Where would we be without software?

Software is everywhere. Our vehicles utilize computer software to determine the fuel/oxygen mixture to run the engine for maximum gas mileage. Some of today’s kitchen refrigerators have touch screens installed on the door to enable the owner to create notes to send to their smart phone via an internet connection. This function would be impossible without specific software. Your ‘smartphone’ uses software to send and retrieve telephone calls and text messages. What we call ‘Apps’ are simply software programs which perform certain functions, such as enabling the user to play Angry Birds. Your typical fast food restaurant has a specialized computer software program to arrange the menus and prices. Even the cash registers at your local burger joint do more than just tally prices — they have software programs to analyze customer purchase trends and even manage ingredient inventory levels.

When you turn on your personal or work computer, you are executing the Operating System (yes, this is also software) and telling the computer to ready itself to for your many inputs to follow.

Everyone who has worked in law enforcement has worked with a variety of specialized computer software — from the “Word” and “Excel” and “PowerPoint” programs in the Microsoft (MS) Office Suite to the LEO-specific software for report writing, criminal databases, or evidence inventory management. Some software such as the above mentioned MS Office has the ability to gather and collate information from one program to another. For example you can import a spreadsheet from MS Excel into MS Access and start up a database for a specific purpose.

In Police work, we regularly use other software specifically written for developing reports, entering or conducting evidence inventory, gathering intelligence and many other types of specialized functions.

Several agencies in our area utilize an Intergraph software program to write reports and enter evidence into their perspective databases. These databases can and often are used to track crimes, property or suspects that are contacted in a neighboring agency. This information is useful because criminals are mobile and often commit similar crimes in neighboring cities that can be associated to the particular suspect.

For example, recently a computer was found in a stolen vehicle that did not have a serial number on it. On further investigation via the Intergraph software, the computer was associated in a burglary in a neighboring agency using the same report writing software and the property was subsequently returned to the owner.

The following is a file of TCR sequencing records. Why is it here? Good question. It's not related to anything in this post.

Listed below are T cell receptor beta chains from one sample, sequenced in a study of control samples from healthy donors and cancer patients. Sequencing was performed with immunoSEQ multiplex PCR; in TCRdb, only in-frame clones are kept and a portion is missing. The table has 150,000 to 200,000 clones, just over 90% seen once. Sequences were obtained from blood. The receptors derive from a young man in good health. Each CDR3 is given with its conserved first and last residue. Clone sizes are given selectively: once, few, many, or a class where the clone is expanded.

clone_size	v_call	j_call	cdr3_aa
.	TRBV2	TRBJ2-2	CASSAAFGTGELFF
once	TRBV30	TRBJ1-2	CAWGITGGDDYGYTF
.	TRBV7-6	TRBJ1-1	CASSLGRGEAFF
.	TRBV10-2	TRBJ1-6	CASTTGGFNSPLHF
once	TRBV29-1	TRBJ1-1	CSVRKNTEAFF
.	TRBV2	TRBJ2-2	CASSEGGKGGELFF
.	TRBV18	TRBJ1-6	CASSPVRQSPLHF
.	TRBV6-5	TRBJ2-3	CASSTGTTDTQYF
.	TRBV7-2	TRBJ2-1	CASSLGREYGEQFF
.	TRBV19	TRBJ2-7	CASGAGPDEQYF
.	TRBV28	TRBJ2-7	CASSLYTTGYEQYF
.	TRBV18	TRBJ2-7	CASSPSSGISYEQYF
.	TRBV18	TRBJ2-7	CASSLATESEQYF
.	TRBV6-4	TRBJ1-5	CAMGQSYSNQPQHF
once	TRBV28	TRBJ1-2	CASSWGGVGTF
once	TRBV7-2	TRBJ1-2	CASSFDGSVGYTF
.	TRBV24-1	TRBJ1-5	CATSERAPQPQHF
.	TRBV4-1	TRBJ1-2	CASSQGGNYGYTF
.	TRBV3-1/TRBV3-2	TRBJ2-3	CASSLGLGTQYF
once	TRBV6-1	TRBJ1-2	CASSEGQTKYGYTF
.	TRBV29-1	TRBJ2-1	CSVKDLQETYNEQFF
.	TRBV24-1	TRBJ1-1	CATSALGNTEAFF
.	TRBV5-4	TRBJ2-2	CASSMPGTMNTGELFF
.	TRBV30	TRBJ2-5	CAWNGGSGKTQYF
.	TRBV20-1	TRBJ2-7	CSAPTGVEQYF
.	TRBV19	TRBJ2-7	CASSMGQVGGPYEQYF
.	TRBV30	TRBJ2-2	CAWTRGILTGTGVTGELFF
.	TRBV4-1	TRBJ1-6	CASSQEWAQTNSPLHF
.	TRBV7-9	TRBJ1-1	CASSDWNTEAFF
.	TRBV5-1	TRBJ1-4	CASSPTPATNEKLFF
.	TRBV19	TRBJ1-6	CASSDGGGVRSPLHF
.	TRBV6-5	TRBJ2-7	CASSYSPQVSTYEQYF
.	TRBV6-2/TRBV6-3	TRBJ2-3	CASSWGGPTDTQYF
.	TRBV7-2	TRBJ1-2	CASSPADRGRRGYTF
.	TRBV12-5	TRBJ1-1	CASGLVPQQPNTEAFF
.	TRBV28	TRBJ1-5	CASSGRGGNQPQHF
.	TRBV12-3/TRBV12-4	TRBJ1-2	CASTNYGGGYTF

This recovery and I’m sure many other similar types of recoveries have been accomplished because the involved agencies shared the same software and were able to associate the property to the victim and return property to the rightful owner.

Report-writing software depends on other software to function properly and enable the report writer to view or even print a report. Most often report writing software will either require Adobe Reader (freely available online), MS Office or Crystal Reports to fully utilize the report writing software function.

Software is accessed most often from an individual computer but some software can reside in a server thus making it available to authorized users with password via the internet. This type of access is called “Remote Desktop Services” or “Terminal Server”. This type of software enables a user to access their individual desktop remotely via Terminal Server software.

The use of “Terminal Server Software” is increasing because it allows users to access the software they need to perform their work from any computer in their office network.

Other computer software an officer may use may not be in their particular network at all but is available to view via a secured network once authorized by proper username and password. Most agencies in the Northwest (where I work) have the ability to utilize LiNX (Law Enforcement Information Exchange). This software is available to view by authorized users depending by the users region. Once the user is authorized they can query a person by name. If the named person is found the user may see that the person may have been involved in similar crimes in other jurisdictions. This information may prove valuable to an investigator.

So, you see, countless aspects of our work are directly affected by computer software in one form or another.

Stay Safe.

About the author

John Rivera is a Patrol Officer with the Bremerton Police Department. John’s career BPD started as a Volunteer Reserve Officer and while he volunteered his time as a reserve officer he work as Police Officer at Naval Base Kitsap. He was hired full time in 2006 and attended the Washington State Police Academy. While at the academy, John was selected as the class “Techy” to help with the technologically deficient class instructors. Before John’s law enforcement career, he gained his computer experience through earning a degree in Computer Programming and then working in the computer industry as a Network Administrator and Systems Engineer for several companies.

Contact John Rivera

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